Jon Hardister, the House Majority Whip and close ally of Speaker Tim Moore, was elected to represent Guilford County in 2012. Hardister played a key role in the recent ambush vote to override the Governor’s veto of the 2019 Republican budget. Hardister texted rank-and-file Republicans to “be in your seats” during the floor session in which Rep. David Lewis told Democrats there would be no votes. Hardister’s participation in the deception on September 11, 2019, is just the latest on a long list of times he said one thing but did another.
“As Hardister knows well, North Carolina’s motto is “Esse quam videri”— “To be, rather than to seem.” I’m starting to suspect that he has it the other way around.” -Greensboro News & Record, Opinion, 10/13/19
Photo Credit: News & Observer
In July, several NC news outlets reported on comments NC Supreme Court Associate Justice Paul Newby made at a Republican Party event. At the time, several legal experts weighed in, explaining that these comments were uncharacteristic and unbecoming of a sitting judge. Newby’s comments violate NC’s Code of Judicial Conduct by undermining the integrity and independence of the court and weakening the public’s confidence in the judicial system. Newby’s comments, including his attempts to raise money for other Republicans, demonstrated he is easily swayed by partisan interests, and he violated the Code’s prohibition against soliciting funds for other candidates.Read More
Yesterday WRAL reported that NC House Speaker Tim Moore is currently serving as the lead attorney in a negligence case against Duke Energy. Meanwhile Duke’s lobbyists are working hard to pass S559, a bill that could make major changes to the way North Carolina sets electricity rates to benefit the company. Despite Moore’s claims that no improper dealing has occurred over the settlement or the legislation the case certainly gives the appearance of an ethics violation. This is not the first time Moore’s work as an attorney and work as a lawmaker have blurred ethics lines.
Following is an updated look at the 14 Senate districts we think will be crucial to 2020 legislative elections. These districts were chosen based on analysis of 2016 election results and the newly released legislative maps, as well as campaign finance and other district data.Read More
Yesterday Slate broke a story about leaked audio revealing, according to Slate, “how state lawmakers are taught to trash evidence, avoid the word gerrymander, and create an appearance of bipartisanship.” The audio originated from an August 2019 conference hosted by the notorious American Legislative Exchange Council, commonly known as ALEC. ALEC is funded by conservative megadonors like Charles Koch and the late David Koch and supports Republican state lawmakers by pushing boilerplate conservative legislation.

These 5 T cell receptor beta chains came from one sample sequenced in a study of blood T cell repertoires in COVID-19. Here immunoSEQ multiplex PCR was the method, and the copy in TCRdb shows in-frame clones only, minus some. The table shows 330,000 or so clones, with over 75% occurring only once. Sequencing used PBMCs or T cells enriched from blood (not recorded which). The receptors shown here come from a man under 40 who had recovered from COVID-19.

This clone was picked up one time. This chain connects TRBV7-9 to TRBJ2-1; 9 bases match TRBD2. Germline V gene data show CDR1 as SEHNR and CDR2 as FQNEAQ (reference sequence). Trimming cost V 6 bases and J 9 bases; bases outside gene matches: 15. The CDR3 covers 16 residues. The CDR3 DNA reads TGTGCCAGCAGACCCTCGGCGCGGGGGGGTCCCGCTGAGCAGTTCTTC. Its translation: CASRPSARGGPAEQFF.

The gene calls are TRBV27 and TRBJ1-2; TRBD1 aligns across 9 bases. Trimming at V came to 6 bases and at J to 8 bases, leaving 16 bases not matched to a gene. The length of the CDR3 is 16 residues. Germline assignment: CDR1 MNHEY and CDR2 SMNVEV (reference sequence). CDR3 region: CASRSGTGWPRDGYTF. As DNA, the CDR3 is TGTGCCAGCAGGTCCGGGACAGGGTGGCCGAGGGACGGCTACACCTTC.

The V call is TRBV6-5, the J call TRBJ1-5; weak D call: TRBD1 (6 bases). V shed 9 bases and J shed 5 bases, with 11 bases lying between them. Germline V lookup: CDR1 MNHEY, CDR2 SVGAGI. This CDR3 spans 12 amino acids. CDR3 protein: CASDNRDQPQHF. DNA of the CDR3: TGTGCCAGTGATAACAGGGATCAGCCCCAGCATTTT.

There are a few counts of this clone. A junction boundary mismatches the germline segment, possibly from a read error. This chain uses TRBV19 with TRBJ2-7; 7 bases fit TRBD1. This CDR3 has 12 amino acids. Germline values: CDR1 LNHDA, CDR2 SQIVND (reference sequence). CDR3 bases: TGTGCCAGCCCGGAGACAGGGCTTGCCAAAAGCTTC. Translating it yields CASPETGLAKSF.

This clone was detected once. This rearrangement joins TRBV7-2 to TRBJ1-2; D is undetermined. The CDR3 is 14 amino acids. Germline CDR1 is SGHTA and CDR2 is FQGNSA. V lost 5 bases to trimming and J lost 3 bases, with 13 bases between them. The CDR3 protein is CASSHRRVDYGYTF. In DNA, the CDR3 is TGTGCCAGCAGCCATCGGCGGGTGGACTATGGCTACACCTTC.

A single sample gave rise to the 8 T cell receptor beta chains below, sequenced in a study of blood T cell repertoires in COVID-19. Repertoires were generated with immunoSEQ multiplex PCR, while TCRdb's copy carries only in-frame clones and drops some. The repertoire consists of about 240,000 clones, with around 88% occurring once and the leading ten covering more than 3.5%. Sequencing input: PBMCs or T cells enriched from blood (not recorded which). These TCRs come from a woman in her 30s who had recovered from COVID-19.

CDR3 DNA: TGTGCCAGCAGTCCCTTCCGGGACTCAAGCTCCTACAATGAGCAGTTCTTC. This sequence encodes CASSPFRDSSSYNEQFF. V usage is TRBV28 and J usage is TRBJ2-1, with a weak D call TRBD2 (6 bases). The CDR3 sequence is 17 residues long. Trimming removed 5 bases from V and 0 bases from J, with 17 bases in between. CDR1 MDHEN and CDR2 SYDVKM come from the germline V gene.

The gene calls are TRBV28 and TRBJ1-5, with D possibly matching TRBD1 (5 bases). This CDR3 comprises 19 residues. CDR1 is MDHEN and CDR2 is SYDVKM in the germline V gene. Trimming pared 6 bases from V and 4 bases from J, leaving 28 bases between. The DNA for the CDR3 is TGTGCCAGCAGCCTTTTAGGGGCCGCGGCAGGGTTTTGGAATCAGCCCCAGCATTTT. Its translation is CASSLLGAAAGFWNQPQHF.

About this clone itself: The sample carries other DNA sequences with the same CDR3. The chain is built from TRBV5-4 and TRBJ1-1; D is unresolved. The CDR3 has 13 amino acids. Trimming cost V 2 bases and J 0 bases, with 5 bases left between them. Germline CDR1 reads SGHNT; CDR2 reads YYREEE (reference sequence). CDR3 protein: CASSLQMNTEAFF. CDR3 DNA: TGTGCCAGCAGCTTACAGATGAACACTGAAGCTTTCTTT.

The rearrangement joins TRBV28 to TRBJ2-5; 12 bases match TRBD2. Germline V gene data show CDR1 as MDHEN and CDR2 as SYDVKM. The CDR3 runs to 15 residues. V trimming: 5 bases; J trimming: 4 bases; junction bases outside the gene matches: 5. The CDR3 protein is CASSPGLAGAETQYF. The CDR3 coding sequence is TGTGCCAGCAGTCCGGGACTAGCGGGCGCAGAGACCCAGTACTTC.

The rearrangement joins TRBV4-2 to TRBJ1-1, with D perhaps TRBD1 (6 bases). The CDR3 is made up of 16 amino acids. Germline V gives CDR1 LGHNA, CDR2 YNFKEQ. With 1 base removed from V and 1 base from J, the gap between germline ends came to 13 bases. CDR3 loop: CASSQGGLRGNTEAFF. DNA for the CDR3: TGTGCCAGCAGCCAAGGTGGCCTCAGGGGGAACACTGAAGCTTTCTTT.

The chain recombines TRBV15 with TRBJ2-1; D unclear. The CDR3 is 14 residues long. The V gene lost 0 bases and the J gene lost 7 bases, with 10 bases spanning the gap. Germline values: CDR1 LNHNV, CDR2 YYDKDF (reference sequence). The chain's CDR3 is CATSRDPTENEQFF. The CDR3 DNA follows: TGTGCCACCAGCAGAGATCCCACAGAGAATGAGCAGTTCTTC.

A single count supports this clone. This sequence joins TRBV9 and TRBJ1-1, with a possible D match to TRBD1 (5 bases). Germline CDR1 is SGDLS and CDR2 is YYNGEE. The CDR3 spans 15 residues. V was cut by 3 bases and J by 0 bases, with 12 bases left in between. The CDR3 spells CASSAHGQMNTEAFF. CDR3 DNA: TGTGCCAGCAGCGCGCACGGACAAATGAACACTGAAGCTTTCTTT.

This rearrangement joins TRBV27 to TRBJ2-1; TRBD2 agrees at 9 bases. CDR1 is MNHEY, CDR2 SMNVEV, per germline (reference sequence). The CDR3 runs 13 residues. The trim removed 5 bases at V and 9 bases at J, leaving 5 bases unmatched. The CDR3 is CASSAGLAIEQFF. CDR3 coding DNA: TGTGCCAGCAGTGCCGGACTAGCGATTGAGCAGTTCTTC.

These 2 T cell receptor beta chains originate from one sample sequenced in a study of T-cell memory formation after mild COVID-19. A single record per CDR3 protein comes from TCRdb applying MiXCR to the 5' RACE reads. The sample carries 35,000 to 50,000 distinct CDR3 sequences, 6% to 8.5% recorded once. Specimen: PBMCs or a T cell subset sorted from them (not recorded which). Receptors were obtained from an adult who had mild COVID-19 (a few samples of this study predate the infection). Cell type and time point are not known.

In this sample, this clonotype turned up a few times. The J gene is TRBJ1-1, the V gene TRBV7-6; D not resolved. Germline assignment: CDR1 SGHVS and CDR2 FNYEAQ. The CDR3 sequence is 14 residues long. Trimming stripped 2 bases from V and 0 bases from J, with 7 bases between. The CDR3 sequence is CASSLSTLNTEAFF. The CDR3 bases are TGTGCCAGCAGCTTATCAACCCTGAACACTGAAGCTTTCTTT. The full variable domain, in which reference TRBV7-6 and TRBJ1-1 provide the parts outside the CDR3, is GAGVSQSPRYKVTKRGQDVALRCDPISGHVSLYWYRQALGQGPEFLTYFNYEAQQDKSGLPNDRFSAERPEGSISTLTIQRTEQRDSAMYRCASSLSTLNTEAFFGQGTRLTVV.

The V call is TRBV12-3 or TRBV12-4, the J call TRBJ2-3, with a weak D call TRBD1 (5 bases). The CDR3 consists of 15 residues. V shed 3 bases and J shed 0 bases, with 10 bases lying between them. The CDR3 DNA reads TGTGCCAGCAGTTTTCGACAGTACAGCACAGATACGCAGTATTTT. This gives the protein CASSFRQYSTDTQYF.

The North Carolina lawmakers and their staff who attended this meeting went on to draw legislative maps just one month after hearing a presentation where an influential Republican lawyer advised “if you don’t want it turned over in discovery, you probably ought to get rid of it before you go home.” These lawmakers went on to draw legislative maps as ordered by the court including Rep. Destin Hall who chaired the House’s redistricting process and a staffer for Rep. David Lewis who served as the committee’s Senior Chair.Read More
During the 2019 legislative redistricting process there was a continuous livestream available on YouTube without any legislative maneuvering. Republicans used this court-mandated livestream to tout their commitment to transparency. Sadly, this supposed commitment disappeared as soon as the maps passed both chambers.
Republicans clearly don’t want North Carolinians to have unfiltered access to their government, because then they couldn’t continue their unchecked attacks on democracy.
North Carolinians deserve to know what lawmakers are doing. Currently the public can only access audio streams for the House and Senate floors, six committee rooms, and the press room. They shouldn’t have to rely on a private company, WRAL, to livestream important meetings. All House and Senate sessions and committee meetings can and should be livestreamed.Read More
While we don’t know what Lindberg wanted from Dan Forest, we do know what he wanted from former Sen. Wesley Meredith, who has a long history of self-dealing.
Meredith received a large donation, nearly $40,000, from Lindberg and his associates after he filed a bill that tinkered with NC insurance regulations. The bill was backed by Lindberg’s company and would have changed regulation around the type of investments insurers are prohibited from making.Read More